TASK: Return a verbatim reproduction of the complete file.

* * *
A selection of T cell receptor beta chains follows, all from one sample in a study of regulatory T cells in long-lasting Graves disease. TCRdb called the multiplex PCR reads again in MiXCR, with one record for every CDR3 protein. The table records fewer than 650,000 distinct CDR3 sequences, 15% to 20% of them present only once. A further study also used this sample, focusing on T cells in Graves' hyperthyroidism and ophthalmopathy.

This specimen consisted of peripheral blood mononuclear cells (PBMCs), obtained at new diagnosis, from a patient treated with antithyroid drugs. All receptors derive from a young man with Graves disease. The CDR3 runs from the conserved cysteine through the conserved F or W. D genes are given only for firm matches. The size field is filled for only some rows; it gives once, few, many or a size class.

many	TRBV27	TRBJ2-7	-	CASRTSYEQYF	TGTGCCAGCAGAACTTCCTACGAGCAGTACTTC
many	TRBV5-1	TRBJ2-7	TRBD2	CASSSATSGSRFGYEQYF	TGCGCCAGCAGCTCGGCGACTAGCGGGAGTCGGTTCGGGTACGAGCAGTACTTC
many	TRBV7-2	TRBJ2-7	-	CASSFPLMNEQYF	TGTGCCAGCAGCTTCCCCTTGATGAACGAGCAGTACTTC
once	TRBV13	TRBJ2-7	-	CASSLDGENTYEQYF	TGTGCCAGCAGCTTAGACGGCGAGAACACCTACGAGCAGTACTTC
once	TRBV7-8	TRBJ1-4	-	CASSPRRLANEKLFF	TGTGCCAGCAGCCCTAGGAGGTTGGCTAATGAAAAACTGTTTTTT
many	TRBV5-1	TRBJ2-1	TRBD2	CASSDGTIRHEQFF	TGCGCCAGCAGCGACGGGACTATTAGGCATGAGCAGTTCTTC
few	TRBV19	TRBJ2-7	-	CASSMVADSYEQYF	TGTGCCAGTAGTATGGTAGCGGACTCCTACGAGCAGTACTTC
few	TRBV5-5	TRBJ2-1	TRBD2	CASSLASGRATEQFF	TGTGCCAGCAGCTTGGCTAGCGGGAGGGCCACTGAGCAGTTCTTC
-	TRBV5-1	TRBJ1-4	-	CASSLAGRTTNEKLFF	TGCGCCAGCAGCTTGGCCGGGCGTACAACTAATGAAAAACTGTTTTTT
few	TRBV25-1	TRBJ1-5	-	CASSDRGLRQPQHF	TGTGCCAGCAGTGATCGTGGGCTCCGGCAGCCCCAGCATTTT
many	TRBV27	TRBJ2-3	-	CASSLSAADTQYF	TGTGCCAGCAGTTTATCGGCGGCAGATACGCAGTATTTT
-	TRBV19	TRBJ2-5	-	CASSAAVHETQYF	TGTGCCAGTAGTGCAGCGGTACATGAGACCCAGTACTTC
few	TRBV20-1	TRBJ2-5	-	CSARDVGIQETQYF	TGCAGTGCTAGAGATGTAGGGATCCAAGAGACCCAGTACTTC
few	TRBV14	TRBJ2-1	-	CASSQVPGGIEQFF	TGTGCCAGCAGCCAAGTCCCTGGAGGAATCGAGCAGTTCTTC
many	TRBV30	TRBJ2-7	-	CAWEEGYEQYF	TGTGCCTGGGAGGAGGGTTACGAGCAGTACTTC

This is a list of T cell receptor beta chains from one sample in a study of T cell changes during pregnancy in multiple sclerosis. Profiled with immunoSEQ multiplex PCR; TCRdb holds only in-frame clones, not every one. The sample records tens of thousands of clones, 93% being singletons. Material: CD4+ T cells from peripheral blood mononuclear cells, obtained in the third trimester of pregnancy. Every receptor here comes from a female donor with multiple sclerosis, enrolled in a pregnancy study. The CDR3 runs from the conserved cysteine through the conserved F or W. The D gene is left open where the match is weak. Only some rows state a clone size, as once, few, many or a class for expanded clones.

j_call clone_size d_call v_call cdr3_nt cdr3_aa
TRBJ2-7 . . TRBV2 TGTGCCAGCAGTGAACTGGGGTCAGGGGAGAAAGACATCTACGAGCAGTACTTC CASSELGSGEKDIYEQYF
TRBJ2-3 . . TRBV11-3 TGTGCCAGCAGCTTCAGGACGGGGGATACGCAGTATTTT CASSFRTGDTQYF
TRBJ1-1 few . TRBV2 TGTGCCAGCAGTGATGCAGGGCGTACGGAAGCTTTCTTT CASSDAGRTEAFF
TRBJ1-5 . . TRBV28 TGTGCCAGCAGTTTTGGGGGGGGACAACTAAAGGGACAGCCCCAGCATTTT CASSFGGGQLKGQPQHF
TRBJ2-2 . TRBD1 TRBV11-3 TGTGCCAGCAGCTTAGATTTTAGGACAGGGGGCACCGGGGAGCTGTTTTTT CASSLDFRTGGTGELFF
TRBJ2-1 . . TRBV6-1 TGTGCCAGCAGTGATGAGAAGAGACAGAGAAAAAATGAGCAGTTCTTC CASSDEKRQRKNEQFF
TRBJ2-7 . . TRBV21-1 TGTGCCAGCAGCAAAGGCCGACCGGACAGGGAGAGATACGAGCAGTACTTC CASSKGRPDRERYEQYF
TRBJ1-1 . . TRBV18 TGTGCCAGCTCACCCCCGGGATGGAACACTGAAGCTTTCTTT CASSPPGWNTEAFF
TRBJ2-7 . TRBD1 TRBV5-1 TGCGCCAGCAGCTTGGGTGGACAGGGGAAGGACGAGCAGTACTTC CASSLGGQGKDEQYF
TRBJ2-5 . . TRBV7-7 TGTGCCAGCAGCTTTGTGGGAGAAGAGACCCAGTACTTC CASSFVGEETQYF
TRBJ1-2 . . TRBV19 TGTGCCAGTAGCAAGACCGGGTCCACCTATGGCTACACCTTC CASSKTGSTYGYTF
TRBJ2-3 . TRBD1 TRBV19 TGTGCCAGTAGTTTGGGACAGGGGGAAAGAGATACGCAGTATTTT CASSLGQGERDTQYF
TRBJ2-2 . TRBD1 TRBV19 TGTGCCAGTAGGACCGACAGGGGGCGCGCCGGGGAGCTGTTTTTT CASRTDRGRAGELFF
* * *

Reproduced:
A selection of T cell receptor beta chains follows, all from one sample in a study of regulatory T cells in long-lasting Graves disease. TCRdb called the multiplex PCR reads again in MiXCR, with one record for every CDR3 protein. The table records fewer than 650,000 distinct CDR3 sequences, 15% to 20% of them present only once. A further study also used this sample, focusing on T cells in Graves' hyperthyroidism and ophthalmopathy.

This specimen consisted of peripheral blood mononuclear cells (PBMCs), obtained at new diagnosis, from a patient treated with antithyroid drugs. All receptors derive from a young man with Graves disease. The CDR3 runs from the conserved cysteine through the conserved F or W. D genes are given only for firm matches. The size field is filled for only some rows; it gives once, few, many or a size class.

many	TRBV27	TRBJ2-7	-	CASRTSYEQYF	TGTGCCAGCAGAACTTCCTACGAGCAGTACTTC
many	TRBV5-1	TRBJ2-7	TRBD2	CASSSATSGSRFGYEQYF	TGCGCCAGCAGCTCGGCGACTAGCGGGAGTCGGTTCGGGTACGAGCAGTACTTC
many	TRBV7-2	TRBJ2-7	-	CASSFPLMNEQYF	TGTGCCAGCAGCTTCCCCTTGATGAACGAGCAGTACTTC
once	TRBV13	TRBJ2-7	-	CASSLDGENTYEQYF	TGTGCCAGCAGCTTAGACGGCGAGAACACCTACGAGCAGTACTTC
once	TRBV7-8	TRBJ1-4	-	CASSPRRLANEKLFF	TGTGCCAGCAGCCCTAGGAGGTTGGCTAATGAAAAACTGTTTTTT
many	TRBV5-1	TRBJ2-1	TRBD2	CASSDGTIRHEQFF	TGCGCCAGCAGCGACGGGACTATTAGGCATGAGCAGTTCTTC
few	TRBV19	TRBJ2-7	-	CASSMVADSYEQYF	TGTGCCAGTAGTATGGTAGCGGACTCCTACGAGCAGTACTTC
few	TRBV5-5	TRBJ2-1	TRBD2	CASSLASGRATEQFF	TGTGCCAGCAGCTTGGCTAGCGGGAGGGCCACTGAGCAGTTCTTC
-	TRBV5-1	TRBJ1-4	-	CASSLAGRTTNEKLFF	TGCGCCAGCAGCTTGGCCGGGCGTACAACTAATGAAAAACTGTTTTTT
few	TRBV25-1	TRBJ1-5	-	CASSDRGLRQPQHF	TGTGCCAGCAGTGATCGTGGGCTCCGGCAGCCCCAGCATTTT
many	TRBV27	TRBJ2-3	-	CASSLSAADTQYF	TGTGCCAGCAGTTTATCGGCGGCAGATACGCAGTATTTT
-	TRBV19	TRBJ2-5	-	CASSAAVHETQYF	TGTGCCAGTAGTGCAGCGGTACATGAGACCCAGTACTTC
few	TRBV20-1	TRBJ2-5	-	CSARDVGIQETQYF	TGCAGTGCTAGAGATGTAGGGATCCAAGAGACCCAGTACTTC
few	TRBV14	TRBJ2-1	-	CASSQVPGGIEQFF	TGTGCCAGCAGCCAAGTCCCTGGAGGAATCGAGCAGTTCTTC
many	TRBV30	TRBJ2-7	-	CAWEEGYEQYF	TGTGCCTGGGAGGAGGGTTACGAGCAGTACTTC

This is a list of T cell receptor beta chains from one sample in a study of T cell changes during pregnancy in multiple sclerosis. Profiled with immunoSEQ multiplex PCR; TCRdb holds only in-frame clones, not every one. The sample records tens of thousands of clones, 93% being singletons. Material: CD4+ T cells from peripheral blood mononuclear cells, obtained in the third trimester of pregnancy. Every receptor here comes from a female donor with multiple sclerosis, enrolled in a pregnancy study. The CDR3 runs from the conserved cysteine through the conserved F or W. The D gene is left open where the match is weak. Only some rows state a clone size, as once, few, many or a class for expanded clones.

j_call clone_size d_call v_call cdr3_nt cdr3_aa
TRBJ2-7 . . TRBV2 TGTGCCAGCAGTGAACTGGGGTCAGGGGAGAAAGACATCTACGAGCAGTACTTC CASSELGSGEKDIYEQYF
TRBJ2-3 . . TRBV11-3 TGTGCCAGCAGCTTCAGGACGGGGGATACGCAGTATTTT CASSFRTGDTQYF
TRBJ1-1 few . TRBV2 TGTGCCAGCAGTGATGCAGGGCGTACGGAAGCTTTCTTT CASSDAGRTEAFF
TRBJ1-5 . . TRBV28 TGTGCCAGCAGTTTTGGGGGGGGACAACTAAAGGGACAGCCCCAGCATTTT CASSFGGGQLKGQPQHF
TRBJ2-2 . TRBD1 TRBV11-3 TGTGCCAGCAGCTTAGATTTTAGGACAGGGGGCACCGGGGAGCTGTTTTTT CASSLDFRTGGTGELFF
TRBJ2-1 . . TRBV6-1 TGTGCCAGCAGTGATGAGAAGAGACAGAGAAAAAATGAGCAGTTCTTC CASSDEKRQRKNEQFF
TRBJ2-7 . . TRBV21-1 TGTGCCAGCAGCAAAGGCCGACCGGACAGGGAGAGATACGAGCAGTACTTC CASSKGRPDRERYEQYF
TRBJ1-1 . . TRBV18 TGTGCCAGCTCACCCCCGGGATGGAACACTGAAGCTTTCTTT CASSPPGWNTEAFF
TRBJ2-7 . TRBD1 TRBV5-1 TGCGCCAGCAGCTTGGGTGGACAGGGGAAGGACGAGCAGTACTTC CASSLGGQGKDEQYF
TRBJ2-5 . . TRBV7-7 TGTGCCAGCAGCTTTGTGGGAGAAGAGACCCAGTACTTC CASSFVGEETQYF
TRBJ1-2 . . TRBV19 TGTGCCAGTAGCAAGACCGGGTCCACCTATGGCTACACCTTC CASSKTGSTYGYTF
TRBJ2-3 . TRBD1 TRBV19 TGTGCCAGTAGTTTGGGACAGGGGGAAAGAGATACGCAGTATTTT CASSLGQGERDTQYF
TRBJ2-2 . TRBD1 TRBV19 TGTGCCAGTAGGACCGACAGGGGGCGCGCCGGGGAGCTGTTTTTT CASRTDRGRAGELFF